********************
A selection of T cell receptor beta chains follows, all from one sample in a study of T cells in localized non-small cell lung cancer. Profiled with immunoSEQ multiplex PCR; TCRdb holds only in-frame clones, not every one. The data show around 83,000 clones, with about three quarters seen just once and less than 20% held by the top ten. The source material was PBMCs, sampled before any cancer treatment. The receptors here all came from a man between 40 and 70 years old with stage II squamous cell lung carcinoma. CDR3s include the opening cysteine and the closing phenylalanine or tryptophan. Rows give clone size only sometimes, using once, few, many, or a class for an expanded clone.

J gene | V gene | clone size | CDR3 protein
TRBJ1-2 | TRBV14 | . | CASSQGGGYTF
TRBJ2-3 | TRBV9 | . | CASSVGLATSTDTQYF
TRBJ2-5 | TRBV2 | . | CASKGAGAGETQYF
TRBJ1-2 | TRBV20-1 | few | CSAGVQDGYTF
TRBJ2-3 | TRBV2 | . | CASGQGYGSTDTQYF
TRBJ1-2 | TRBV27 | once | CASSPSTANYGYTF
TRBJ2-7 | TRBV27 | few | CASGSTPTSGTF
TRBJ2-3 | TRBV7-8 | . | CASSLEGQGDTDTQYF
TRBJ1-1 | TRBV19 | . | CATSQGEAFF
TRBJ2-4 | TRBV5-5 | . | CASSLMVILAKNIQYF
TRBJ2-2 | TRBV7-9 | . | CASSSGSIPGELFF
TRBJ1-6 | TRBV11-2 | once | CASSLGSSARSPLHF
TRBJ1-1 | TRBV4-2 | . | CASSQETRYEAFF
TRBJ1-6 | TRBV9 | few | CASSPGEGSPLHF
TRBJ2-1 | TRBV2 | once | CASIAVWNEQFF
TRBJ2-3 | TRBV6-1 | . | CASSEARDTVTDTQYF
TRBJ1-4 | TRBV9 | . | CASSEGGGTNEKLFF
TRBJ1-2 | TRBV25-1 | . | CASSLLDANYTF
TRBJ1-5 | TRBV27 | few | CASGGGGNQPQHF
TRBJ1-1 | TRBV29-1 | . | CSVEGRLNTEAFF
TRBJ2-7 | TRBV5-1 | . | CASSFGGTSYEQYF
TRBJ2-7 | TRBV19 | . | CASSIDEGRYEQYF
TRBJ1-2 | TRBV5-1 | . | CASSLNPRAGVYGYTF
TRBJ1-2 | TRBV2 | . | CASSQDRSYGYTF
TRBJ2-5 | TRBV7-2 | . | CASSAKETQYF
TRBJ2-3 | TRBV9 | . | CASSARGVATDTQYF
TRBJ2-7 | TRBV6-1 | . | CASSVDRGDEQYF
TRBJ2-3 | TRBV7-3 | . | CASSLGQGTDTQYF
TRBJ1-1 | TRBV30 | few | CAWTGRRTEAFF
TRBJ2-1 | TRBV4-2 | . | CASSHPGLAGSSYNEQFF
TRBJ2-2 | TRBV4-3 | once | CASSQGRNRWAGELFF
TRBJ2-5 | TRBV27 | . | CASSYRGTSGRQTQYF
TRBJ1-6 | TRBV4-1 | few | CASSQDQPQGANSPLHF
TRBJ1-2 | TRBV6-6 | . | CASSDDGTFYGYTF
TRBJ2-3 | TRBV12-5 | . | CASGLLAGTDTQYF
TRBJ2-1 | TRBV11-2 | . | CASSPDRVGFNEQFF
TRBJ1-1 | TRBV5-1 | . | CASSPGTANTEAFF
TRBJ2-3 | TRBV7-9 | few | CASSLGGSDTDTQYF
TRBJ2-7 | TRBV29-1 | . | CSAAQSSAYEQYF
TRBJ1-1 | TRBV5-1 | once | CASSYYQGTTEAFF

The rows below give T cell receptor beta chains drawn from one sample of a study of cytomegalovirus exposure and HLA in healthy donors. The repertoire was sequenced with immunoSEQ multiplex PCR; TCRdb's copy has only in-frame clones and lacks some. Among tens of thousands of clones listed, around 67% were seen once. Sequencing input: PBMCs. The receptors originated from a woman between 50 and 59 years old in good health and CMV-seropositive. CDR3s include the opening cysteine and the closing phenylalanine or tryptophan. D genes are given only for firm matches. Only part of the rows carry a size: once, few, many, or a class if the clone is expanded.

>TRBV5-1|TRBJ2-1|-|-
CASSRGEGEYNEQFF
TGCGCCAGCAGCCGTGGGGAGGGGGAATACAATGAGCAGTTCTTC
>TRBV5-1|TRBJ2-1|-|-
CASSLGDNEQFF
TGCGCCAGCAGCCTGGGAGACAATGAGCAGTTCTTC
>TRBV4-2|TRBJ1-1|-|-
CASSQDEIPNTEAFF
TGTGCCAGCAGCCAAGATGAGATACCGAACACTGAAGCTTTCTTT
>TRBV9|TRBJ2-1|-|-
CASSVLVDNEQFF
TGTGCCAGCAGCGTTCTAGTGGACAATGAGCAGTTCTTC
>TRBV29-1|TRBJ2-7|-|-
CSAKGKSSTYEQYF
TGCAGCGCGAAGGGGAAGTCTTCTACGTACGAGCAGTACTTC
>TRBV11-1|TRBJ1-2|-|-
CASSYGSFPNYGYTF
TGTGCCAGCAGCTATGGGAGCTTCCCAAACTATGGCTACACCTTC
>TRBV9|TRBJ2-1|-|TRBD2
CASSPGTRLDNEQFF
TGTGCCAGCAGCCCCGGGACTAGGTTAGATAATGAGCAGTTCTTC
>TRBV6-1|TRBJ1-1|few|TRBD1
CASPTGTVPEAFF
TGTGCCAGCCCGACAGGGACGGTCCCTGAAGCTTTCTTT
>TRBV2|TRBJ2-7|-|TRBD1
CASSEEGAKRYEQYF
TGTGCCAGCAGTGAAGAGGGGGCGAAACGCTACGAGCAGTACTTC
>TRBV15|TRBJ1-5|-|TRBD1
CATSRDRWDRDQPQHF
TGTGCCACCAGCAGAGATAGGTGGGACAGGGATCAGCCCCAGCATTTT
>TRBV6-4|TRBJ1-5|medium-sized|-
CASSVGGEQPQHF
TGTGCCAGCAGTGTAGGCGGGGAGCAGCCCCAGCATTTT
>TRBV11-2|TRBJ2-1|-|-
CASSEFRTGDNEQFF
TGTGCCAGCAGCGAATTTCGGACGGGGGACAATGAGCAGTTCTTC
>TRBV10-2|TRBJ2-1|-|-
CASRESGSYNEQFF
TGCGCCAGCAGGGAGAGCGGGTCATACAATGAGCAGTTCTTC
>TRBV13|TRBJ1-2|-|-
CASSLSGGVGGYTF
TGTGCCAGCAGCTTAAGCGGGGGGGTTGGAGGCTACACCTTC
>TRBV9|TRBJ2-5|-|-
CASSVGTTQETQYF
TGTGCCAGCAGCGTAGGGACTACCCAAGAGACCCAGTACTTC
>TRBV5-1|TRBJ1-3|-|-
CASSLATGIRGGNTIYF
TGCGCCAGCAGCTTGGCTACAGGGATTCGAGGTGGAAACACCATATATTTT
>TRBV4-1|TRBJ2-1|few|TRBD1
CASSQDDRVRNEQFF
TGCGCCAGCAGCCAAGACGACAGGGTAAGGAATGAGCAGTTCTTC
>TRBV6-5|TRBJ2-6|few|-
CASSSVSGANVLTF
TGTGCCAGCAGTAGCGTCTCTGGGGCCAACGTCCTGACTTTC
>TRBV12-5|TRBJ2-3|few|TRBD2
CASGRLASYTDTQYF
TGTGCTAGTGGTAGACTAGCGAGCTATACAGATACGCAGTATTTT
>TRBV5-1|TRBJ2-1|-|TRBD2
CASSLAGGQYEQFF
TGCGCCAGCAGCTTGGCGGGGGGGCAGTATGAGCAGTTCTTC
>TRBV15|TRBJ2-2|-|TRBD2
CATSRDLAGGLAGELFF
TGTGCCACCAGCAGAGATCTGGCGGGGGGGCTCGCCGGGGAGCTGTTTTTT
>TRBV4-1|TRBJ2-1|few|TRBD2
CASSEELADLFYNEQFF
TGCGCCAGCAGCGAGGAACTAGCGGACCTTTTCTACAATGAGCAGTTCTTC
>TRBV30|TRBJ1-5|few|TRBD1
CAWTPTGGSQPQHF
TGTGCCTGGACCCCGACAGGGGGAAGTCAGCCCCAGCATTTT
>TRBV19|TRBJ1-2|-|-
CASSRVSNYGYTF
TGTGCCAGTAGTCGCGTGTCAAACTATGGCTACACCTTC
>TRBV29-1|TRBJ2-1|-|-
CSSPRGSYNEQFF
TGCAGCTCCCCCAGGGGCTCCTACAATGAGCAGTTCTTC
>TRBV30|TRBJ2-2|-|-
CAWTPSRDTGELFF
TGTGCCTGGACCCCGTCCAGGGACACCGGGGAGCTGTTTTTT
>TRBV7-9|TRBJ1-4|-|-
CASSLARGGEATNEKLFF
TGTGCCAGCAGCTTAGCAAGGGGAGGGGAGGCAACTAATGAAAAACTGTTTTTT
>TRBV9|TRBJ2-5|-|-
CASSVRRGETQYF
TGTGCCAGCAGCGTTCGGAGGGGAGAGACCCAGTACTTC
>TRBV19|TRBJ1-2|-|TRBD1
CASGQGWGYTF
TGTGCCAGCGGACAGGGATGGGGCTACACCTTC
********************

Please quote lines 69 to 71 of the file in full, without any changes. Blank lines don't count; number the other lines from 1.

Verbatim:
CASSEEGAKRYEQYF
TGTGCCAGCAGTGAAGAGGGGGCGAAACGCTACGAGCAGTACTTC
>TRBV15|TRBJ1-5|-|TRBD1